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The only regulatory framework for the RAB-tariff: we refute the myths from the NCRECP
23 July, 2020
Oleksandr Visir

Myth 1. A single regulatory asset base will lead to a significant increase in tariffs

A significant increase in tariffs is something that is always intimidating at every opportunity. First of all, it is necessary to understand what a significant increase in the distribution tariff is. It should be noted that the introduction of the RAB-tariff will increase the final cost of electricity as the current distribution tariffs do not cover the necessary costs for network upgrades.

The distribution tariff is 15-20% (taking into account the payment of technological losses by the SRF) of the final cost of electricity, so its growth will not be able to increase the cost of electricity.

However, the medium-term effect of RAB is the opposite of tariff reduction. As the replacement of networks and their topography will reduce technological losses in networks, which will reduce the cost of distribution services, which on average by 30% consists of the cost of technological losses, and the losses themselves in Ukraine average 10%.

Also in the medium term, the RAB tariff will provide through the use of more efficient technologies to reduce operating costs, will have the effect of reducing the price of the service.

Thus, the myth is refuted.

Myth 2. A single regulatory framework will not help attract investment

Regarding the second thesis about the lack of economic incentives to attract investment using one regulatory asset base, I want to note the following. The economic stimulus will be similar to the introduction of two regulatory asset bases (old and new), plus it will additionally allow reinvestment of revenues from the “old base” in modernization of networks or disbursement of borrowed capital (since the model proposed by the Regulator does not establish a body return mechanism). allows you to only partially repay interest).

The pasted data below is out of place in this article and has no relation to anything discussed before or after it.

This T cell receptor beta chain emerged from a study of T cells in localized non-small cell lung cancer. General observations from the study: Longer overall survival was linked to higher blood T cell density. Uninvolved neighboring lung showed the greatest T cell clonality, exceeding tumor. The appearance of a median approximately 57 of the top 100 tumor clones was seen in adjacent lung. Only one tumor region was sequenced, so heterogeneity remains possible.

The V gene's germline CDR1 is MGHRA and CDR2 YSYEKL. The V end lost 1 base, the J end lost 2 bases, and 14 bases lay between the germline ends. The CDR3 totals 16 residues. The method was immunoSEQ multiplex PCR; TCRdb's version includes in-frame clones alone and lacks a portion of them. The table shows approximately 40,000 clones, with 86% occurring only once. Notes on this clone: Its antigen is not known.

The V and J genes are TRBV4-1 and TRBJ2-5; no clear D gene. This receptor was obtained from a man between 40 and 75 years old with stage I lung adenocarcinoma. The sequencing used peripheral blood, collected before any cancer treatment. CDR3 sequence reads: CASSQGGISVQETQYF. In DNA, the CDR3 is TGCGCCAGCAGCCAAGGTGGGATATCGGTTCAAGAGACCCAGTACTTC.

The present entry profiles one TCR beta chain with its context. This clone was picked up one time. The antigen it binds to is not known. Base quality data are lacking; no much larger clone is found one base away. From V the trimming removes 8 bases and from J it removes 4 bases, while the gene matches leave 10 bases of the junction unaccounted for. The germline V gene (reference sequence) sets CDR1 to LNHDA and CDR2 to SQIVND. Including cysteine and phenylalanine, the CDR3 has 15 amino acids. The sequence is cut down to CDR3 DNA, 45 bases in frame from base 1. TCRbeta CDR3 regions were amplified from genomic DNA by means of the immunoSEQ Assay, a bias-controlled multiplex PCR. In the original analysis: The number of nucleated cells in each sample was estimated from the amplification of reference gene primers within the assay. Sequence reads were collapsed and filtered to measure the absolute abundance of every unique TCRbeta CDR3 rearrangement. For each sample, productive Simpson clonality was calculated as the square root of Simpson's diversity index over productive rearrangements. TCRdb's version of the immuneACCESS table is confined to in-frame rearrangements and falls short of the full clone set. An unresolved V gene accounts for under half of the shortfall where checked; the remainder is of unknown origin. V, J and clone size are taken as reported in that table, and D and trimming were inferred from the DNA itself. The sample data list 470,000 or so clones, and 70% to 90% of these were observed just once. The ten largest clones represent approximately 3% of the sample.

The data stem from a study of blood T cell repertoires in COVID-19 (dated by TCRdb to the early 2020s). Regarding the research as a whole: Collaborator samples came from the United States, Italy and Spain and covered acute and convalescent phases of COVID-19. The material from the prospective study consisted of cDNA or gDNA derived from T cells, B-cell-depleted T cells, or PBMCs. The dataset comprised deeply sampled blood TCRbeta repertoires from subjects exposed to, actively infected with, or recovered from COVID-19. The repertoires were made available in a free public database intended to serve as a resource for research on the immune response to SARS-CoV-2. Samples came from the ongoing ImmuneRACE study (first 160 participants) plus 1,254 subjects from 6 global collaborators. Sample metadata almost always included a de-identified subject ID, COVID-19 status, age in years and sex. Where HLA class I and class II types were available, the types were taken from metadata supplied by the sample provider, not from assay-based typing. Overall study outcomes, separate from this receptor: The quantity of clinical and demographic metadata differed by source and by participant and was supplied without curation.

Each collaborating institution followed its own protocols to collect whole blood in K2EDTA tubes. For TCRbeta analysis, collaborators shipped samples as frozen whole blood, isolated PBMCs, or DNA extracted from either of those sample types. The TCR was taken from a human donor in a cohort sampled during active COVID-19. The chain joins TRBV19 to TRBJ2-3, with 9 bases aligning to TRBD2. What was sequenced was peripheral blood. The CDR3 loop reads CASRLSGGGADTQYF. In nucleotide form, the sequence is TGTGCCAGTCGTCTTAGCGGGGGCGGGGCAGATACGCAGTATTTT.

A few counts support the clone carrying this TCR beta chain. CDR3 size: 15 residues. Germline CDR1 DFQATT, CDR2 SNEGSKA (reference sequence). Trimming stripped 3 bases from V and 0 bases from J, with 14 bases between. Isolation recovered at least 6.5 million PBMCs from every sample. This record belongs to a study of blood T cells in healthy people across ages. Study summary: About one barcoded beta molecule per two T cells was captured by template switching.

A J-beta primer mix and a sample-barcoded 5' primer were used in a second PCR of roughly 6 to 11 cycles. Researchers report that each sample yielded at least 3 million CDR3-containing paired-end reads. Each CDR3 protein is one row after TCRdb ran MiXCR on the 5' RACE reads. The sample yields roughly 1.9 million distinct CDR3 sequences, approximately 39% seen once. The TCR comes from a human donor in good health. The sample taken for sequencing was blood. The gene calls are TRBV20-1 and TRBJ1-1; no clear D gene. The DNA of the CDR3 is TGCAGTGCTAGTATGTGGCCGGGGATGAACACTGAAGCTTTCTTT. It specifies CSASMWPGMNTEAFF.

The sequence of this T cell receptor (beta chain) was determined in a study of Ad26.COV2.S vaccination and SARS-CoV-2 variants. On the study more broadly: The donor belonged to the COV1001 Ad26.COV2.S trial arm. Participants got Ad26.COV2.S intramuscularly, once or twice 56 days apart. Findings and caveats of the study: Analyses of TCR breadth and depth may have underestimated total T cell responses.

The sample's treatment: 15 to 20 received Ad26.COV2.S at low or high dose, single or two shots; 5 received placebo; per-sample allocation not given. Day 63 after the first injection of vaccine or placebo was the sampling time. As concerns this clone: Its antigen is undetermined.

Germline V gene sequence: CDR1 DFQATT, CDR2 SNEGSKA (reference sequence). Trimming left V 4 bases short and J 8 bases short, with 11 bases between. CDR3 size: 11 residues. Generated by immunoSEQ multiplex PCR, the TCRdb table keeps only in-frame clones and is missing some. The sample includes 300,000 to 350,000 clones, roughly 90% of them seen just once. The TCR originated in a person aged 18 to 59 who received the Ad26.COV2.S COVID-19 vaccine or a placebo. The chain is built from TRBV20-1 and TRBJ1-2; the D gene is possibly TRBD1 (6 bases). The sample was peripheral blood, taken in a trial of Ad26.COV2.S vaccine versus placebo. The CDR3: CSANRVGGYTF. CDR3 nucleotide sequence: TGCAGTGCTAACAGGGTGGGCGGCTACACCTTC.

The ultimate goal of introducing incentive regulation is the modernization of networks, and raising funds for their modernization is a mechanism to achieve the goal. The option proposed by the regulator is just economically unbalanced and will not allow to raise funds. For example, the financial model of the proposed methodology assumes that the SRF receives a rate of return on the “new asset base” of 15%. In order to create such a base – you need to spend money. The rate of income begins to be paid in 2 years, the depreciation period of the base – 30 years.

Thus, in order to create a “new base”, the SRF must obtain a loan in hryvnia for 30 years (to repay the body of the loan from amortization) at a rate of 15% per annum and deferred payment of the body and interest for 2 years. Such a scenario seems unlikely to me.

The incentive to raise funds for the SRF is also the need to meet the loss reduction indicators and the SAIDI indicator (index of the average duration of disconnection from the grid, which in Ukraine is about 600 minutes per year for each consumer), set by the NERC.

We also refuted the second myth.

Myth №3. Power grids were built at the expense of consumers

Regarding the construction of networks at the expense of consumers – it is worth noting the following: a significant part of the networks were built in Soviet times and not at the expense of consumers. And those networks that were built after 1991, were built at the expense of the relevant regional power companies (hereinafter DSO).

Thus, in the distribution tariff (in today’s model of “costs +”) there are target funds for the investment program and the repair program. They are partly financed by depreciation deductions of SRFs. And of course part of the payment for electricity consumed for the population includes distribution. But the payment for the consumed service is not a reason to believe that the funds needed to provide it are paid for by the consumer of services.

The tariff model for SRF is called “costs +” and financially it ensures that the consumer, consuming the service, pays the costs incurred for its provision plus the earnings of the service provider (SRF).

In the future, such own funds of the SRF are used by it, including for the creation and modernization of its own fixed assets needed to provide services.

If we adopt the logic of the Regulator, I can safely ask SportLife, Kyiv Metro and the cafe under the house that they were built for my money as a consumer of their services (goods).

But buying coffee, not pretending to be a coffee shop or coffee machine. Using the subway, I do not complain to the local community of Kyiv that I pay for the construction of the subway to Vynohradar, although I do not need to go there.

What is the difference then? Why should there be a different attitude to power grids?

Let’s use the market logic of causation, not planned economic prejudices!

The third myth was the easiest to disprove.

https://blog.liga.net/user/avizir/article/edina-regulyatorna-baza-pri-rab-tarifi-sprostovuemo-mifi-vid-nkrekp

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The only regulatory framework for the RAB-tariff: we refute the myths from the NCRECP

Myth 1. A single regulatory asset base will lead to a significant increase in tariffs A significant increase in tariffs is something that is always intimidating at every opportunity. First of all, it is necessary to understand what a significant increase in the distribution tariff is. It should be noted that the introduction of the […]